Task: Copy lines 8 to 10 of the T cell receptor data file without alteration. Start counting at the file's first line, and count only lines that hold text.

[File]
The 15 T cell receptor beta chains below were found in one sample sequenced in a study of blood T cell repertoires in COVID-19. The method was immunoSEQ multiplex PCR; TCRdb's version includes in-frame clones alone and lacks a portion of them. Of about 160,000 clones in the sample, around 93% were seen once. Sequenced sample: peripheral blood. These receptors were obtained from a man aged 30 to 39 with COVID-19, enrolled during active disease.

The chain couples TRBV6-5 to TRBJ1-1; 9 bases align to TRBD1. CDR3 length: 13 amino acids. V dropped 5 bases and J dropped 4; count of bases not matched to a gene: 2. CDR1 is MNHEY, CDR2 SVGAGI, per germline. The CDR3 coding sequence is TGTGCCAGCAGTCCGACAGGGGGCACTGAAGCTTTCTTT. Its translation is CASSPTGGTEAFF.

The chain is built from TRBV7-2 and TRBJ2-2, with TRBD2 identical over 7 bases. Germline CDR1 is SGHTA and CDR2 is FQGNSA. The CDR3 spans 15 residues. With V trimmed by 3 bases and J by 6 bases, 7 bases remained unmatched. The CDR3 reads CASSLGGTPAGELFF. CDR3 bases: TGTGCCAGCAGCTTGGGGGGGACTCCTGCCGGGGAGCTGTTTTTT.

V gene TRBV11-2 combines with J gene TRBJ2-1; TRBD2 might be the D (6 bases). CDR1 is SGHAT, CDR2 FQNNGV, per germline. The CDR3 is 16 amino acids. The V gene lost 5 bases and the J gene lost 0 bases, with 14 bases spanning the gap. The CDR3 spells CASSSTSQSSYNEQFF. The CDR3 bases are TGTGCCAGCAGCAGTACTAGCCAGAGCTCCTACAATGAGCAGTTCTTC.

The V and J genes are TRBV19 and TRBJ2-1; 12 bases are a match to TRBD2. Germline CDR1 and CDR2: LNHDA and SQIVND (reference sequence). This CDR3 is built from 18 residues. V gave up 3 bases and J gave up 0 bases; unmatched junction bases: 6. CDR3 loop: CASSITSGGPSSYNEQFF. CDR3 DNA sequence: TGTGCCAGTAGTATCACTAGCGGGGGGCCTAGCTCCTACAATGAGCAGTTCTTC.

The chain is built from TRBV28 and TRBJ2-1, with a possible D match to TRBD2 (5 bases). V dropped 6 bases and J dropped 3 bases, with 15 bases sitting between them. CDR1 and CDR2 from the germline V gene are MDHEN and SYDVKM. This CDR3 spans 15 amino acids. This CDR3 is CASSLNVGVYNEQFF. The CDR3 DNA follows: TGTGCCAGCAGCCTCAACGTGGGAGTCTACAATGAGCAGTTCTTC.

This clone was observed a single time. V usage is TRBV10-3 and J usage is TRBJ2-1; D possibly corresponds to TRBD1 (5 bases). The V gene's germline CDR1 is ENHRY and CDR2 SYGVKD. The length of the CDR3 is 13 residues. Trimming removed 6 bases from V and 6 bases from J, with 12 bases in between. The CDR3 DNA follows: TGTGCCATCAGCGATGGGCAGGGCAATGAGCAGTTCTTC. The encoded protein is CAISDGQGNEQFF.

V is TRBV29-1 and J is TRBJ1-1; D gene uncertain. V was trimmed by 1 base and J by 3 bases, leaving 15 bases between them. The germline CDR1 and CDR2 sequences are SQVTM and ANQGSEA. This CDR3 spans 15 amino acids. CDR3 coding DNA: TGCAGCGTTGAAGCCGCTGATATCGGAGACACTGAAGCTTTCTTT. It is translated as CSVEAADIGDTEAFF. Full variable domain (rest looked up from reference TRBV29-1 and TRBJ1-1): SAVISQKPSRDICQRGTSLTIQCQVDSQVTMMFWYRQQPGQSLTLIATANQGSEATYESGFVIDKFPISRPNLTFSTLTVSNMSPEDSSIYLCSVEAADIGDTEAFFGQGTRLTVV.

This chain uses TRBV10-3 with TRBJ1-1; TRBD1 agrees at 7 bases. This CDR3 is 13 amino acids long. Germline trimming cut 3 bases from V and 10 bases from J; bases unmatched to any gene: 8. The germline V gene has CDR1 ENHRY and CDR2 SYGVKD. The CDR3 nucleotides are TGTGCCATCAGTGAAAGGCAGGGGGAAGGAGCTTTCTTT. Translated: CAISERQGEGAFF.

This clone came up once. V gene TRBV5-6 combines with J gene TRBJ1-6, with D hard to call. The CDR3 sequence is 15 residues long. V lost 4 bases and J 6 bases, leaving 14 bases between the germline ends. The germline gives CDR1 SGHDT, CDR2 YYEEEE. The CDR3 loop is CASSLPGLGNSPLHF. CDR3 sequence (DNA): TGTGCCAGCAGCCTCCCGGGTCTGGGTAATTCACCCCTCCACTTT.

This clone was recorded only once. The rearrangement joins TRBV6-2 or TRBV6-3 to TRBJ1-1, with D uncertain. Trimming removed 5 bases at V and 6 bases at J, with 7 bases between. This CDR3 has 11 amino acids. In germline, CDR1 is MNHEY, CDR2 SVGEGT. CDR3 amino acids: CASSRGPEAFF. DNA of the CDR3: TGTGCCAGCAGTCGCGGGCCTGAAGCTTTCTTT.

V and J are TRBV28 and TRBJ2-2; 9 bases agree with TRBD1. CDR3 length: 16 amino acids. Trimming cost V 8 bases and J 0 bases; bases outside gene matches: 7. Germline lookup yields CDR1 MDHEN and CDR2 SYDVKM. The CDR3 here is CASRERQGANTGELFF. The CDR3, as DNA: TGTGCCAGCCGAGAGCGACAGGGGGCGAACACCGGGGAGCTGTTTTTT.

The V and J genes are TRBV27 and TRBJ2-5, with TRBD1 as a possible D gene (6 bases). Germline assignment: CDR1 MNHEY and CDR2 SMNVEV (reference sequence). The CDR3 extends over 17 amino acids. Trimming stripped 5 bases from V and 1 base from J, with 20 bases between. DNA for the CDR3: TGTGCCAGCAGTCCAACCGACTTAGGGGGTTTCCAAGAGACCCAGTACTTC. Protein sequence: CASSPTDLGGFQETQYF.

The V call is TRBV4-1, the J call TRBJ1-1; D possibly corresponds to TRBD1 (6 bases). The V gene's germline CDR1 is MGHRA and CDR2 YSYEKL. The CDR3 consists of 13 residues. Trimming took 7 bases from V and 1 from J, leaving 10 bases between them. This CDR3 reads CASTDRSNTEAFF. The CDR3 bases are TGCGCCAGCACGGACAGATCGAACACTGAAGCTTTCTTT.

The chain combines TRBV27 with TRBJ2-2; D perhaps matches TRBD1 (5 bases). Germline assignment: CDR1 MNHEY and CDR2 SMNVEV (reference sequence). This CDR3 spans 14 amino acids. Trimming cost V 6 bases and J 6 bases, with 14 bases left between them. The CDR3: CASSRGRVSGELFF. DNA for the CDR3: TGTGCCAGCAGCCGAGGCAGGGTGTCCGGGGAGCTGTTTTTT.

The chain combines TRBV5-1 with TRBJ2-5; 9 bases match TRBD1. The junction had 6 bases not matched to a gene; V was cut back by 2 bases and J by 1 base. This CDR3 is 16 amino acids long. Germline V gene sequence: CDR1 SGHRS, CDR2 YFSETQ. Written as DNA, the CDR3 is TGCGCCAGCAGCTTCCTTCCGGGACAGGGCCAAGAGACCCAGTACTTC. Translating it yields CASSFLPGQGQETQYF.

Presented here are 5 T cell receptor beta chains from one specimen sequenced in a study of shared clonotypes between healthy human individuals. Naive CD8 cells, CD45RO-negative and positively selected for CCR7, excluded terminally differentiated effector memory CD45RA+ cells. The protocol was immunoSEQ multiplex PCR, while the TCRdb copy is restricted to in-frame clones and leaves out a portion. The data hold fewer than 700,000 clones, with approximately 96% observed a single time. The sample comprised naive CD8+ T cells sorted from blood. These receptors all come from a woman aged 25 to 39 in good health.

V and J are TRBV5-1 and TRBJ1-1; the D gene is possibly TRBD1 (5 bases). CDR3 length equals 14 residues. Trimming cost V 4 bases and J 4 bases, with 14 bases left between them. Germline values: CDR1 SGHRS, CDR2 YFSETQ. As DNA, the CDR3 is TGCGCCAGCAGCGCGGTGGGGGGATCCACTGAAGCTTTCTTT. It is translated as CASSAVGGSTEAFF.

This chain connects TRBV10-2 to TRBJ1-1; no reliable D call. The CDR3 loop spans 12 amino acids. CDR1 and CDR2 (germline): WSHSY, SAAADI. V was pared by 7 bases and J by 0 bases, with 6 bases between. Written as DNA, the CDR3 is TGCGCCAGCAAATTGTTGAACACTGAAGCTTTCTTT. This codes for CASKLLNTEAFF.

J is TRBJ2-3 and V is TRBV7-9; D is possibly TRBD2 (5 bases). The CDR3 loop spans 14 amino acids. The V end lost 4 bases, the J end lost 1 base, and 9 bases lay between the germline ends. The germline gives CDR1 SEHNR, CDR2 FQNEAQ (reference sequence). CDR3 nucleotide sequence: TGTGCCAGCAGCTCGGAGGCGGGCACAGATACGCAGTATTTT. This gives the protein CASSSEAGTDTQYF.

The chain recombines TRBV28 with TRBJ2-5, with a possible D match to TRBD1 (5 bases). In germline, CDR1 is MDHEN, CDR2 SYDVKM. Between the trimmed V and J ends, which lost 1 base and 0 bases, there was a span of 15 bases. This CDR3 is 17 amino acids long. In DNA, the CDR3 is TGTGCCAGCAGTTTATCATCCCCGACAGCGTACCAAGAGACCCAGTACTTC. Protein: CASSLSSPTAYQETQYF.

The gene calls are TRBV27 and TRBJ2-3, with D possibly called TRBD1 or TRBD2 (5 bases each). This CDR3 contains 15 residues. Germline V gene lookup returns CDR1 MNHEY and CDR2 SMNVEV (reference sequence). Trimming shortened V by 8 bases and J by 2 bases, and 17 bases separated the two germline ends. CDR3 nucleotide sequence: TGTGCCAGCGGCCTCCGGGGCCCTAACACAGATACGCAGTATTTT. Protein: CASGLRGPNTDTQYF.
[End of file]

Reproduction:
V is TRBV29-1 and J is TRBJ1-1; D gene uncertain. V was trimmed by 1 base and J by 3 bases, leaving 15 bases between them. The germline CDR1 and CDR2 sequences are SQVTM and ANQGSEA. This CDR3 spans 15 amino acids. CDR3 coding DNA: TGCAGCGTTGAAGCCGCTGATATCGGAGACACTGAAGCTTTCTTT. It is translated as CSVEAADIGDTEAFF. Full variable domain (rest looked up from reference TRBV29-1 and TRBJ1-1): SAVISQKPSRDICQRGTSLTIQCQVDSQVTMMFWYRQQPGQSLTLIATANQGSEATYESGFVIDKFPISRPNLTFSTLTVSNMSPEDSSIYLCSVEAADIGDTEAFFGQGTRLTVV.

This chain uses TRBV10-3 with TRBJ1-1; TRBD1 agrees at 7 bases. This CDR3 is 13 amino acids long. Germline trimming cut 3 bases from V and 10 bases from J; bases unmatched to any gene: 8. The germline V gene has CDR1 ENHRY and CDR2 SYGVKD. The CDR3 nucleotides are TGTGCCATCAGTGAAAGGCAGGGGGAAGGAGCTTTCTTT. Translated: CAISERQGEGAFF.

This clone came up once. V gene TRBV5-6 combines with J gene TRBJ1-6, with D hard to call. The CDR3 sequence is 15 residues long. V lost 4 bases and J 6 bases, leaving 14 bases between the germline ends. The germline gives CDR1 SGHDT, CDR2 YYEEEE. The CDR3 loop is CASSLPGLGNSPLHF. CDR3 sequence (DNA): TGTGCCAGCAGCCTCCCGGGTCTGGGTAATTCACCCCTCCACTTT.